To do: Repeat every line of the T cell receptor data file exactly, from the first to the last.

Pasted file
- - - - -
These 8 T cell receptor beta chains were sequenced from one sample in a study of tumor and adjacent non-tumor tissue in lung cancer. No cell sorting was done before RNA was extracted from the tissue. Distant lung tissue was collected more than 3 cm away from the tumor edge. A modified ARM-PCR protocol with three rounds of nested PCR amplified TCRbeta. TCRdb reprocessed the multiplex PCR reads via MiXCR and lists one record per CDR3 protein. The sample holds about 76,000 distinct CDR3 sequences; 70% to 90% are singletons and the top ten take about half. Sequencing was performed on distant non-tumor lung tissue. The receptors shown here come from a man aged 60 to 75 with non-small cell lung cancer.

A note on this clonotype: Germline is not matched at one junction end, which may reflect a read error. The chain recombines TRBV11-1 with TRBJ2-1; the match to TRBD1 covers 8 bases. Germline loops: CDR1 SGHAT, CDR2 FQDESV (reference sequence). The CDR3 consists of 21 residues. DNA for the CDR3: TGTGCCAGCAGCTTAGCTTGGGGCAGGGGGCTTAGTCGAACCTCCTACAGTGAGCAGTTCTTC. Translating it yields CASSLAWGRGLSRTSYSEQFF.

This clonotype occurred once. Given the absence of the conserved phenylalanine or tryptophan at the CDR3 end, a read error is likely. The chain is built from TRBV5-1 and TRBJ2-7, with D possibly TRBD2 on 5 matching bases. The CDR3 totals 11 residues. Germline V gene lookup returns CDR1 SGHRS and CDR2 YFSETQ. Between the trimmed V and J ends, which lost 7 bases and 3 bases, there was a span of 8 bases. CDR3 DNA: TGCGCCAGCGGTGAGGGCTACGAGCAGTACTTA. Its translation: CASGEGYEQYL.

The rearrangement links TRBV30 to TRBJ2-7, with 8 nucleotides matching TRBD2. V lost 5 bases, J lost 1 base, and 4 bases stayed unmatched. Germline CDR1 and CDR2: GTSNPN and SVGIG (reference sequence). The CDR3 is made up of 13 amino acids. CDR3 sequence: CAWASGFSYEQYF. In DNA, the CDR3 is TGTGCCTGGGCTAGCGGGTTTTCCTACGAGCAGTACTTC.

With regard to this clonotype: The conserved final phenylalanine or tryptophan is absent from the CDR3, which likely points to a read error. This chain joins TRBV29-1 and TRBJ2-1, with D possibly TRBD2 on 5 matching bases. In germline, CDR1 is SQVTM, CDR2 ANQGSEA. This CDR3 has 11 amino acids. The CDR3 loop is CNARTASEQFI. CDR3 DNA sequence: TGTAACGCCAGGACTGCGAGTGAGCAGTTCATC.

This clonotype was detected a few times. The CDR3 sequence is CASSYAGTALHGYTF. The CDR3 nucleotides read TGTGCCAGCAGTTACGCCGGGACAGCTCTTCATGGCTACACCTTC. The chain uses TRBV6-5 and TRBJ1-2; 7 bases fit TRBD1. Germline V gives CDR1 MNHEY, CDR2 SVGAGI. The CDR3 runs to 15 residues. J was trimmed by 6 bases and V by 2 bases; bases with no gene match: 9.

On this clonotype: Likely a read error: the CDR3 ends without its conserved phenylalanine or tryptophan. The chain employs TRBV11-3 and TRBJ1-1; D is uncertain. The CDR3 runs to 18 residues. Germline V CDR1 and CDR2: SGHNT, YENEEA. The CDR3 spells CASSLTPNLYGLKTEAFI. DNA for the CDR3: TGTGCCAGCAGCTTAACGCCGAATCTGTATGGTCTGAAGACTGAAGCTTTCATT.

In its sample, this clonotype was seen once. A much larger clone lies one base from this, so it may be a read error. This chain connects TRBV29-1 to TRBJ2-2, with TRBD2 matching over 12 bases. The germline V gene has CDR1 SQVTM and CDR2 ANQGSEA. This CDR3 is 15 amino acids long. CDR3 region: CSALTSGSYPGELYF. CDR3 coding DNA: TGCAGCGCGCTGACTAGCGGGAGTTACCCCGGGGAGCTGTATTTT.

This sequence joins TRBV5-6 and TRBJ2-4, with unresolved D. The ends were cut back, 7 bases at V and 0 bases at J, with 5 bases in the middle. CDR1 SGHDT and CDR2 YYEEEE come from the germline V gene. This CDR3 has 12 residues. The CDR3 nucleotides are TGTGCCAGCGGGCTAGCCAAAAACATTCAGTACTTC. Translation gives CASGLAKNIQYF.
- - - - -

These 8 T cell receptor beta chains were sequenced from one sample in a study of tumor and adjacent non-tumor tissue in lung cancer. No cell sorting was done before RNA was extracted from the tissue. Distant lung tissue was collected more than 3 cm away from the tumor edge. A modified ARM-PCR protocol with three rounds of nested PCR amplified TCRbeta. TCRdb reprocessed the multiplex PCR reads via MiXCR and lists one record per CDR3 protein. The sample holds about 76,000 distinct CDR3 sequences; 70% to 90% are singletons and the top ten take about half. Sequencing was performed on distant non-tumor lung tissue. The receptors shown here come from a man aged 60 to 75 with non-small cell lung cancer.

A note on this clonotype: Germline is not matched at one junction end, which may reflect a read error. The chain recombines TRBV11-1 with TRBJ2-1; the match to TRBD1 covers 8 bases. Germline loops: CDR1 SGHAT, CDR2 FQDESV (reference sequence). The CDR3 consists of 21 residues. DNA for the CDR3: TGTGCCAGCAGCTTAGCTTGGGGCAGGGGGCTTAGTCGAACCTCCTACAGTGAGCAGTTCTTC. Translating it yields CASSLAWGRGLSRTSYSEQFF.

This clonotype occurred once. Given the absence of the conserved phenylalanine or tryptophan at the CDR3 end, a read error is likely. The chain is built from TRBV5-1 and TRBJ2-7, with D possibly TRBD2 on 5 matching bases. The CDR3 totals 11 residues. Germline V gene lookup returns CDR1 SGHRS and CDR2 YFSETQ. Between the trimmed V and J ends, which lost 7 bases and 3 bases, there was a span of 8 bases. CDR3 DNA: TGCGCCAGCGGTGAGGGCTACGAGCAGTACTTA. Its translation: CASGEGYEQYL.

The rearrangement links TRBV30 to TRBJ2-7, with 8 nucleotides matching TRBD2. V lost 5 bases, J lost 1 base, and 4 bases stayed unmatched. Germline CDR1 and CDR2: GTSNPN and SVGIG (reference sequence). The CDR3 is made up of 13 amino acids. CDR3 sequence: CAWASGFSYEQYF. In DNA, the CDR3 is TGTGCCTGGGCTAGCGGGTTTTCCTACGAGCAGTACTTC.

With regard to this clonotype: The conserved final phenylalanine or tryptophan is absent from the CDR3, which likely points to a read error. This chain joins TRBV29-1 and TRBJ2-1, with D possibly TRBD2 on 5 matching bases. In germline, CDR1 is SQVTM, CDR2 ANQGSEA. This CDR3 has 11 amino acids. The CDR3 loop is CNARTASEQFI. CDR3 DNA sequence: TGTAACGCCAGGACTGCGAGTGAGCAGTTCATC.

This clonotype was detected a few times. The CDR3 sequence is CASSYAGTALHGYTF. The CDR3 nucleotides read TGTGCCAGCAGTTACGCCGGGACAGCTCTTCATGGCTACACCTTC. The chain uses TRBV6-5 and TRBJ1-2; 7 bases fit TRBD1. Germline V gives CDR1 MNHEY, CDR2 SVGAGI. The CDR3 runs to 15 residues. J was trimmed by 6 bases and V by 2 bases; bases with no gene match: 9.

On this clonotype: Likely a read error: the CDR3 ends without its conserved phenylalanine or tryptophan. The chain employs TRBV11-3 and TRBJ1-1; D is uncertain. The CDR3 runs to 18 residues. Germline V CDR1 and CDR2: SGHNT, YENEEA. The CDR3 spells CASSLTPNLYGLKTEAFI. DNA for the CDR3: TGTGCCAGCAGCTTAACGCCGAATCTGTATGGTCTGAAGACTGAAGCTTTCATT.

In its sample, this clonotype was seen once. A much larger clone lies one base from this, so it may be a read error. This chain connects TRBV29-1 to TRBJ2-2, with TRBD2 matching over 12 bases. The germline V gene has CDR1 SQVTM and CDR2 ANQGSEA. This CDR3 is 15 amino acids long. CDR3 region: CSALTSGSYPGELYF. CDR3 coding DNA: TGCAGCGCGCTGACTAGCGGGAGTTACCCCGGGGAGCTGTATTTT.

This sequence joins TRBV5-6 and TRBJ2-4, with unresolved D. The ends were cut back, 7 bases at V and 0 bases at J, with 5 bases in the middle. CDR1 SGHDT and CDR2 YYEEEE come from the germline V gene. This CDR3 has 12 residues. The CDR3 nucleotides are TGTGCCAGCGGGCTAGCCAAAAACATTCAGTACTTC. Translation gives CASGLAKNIQYF.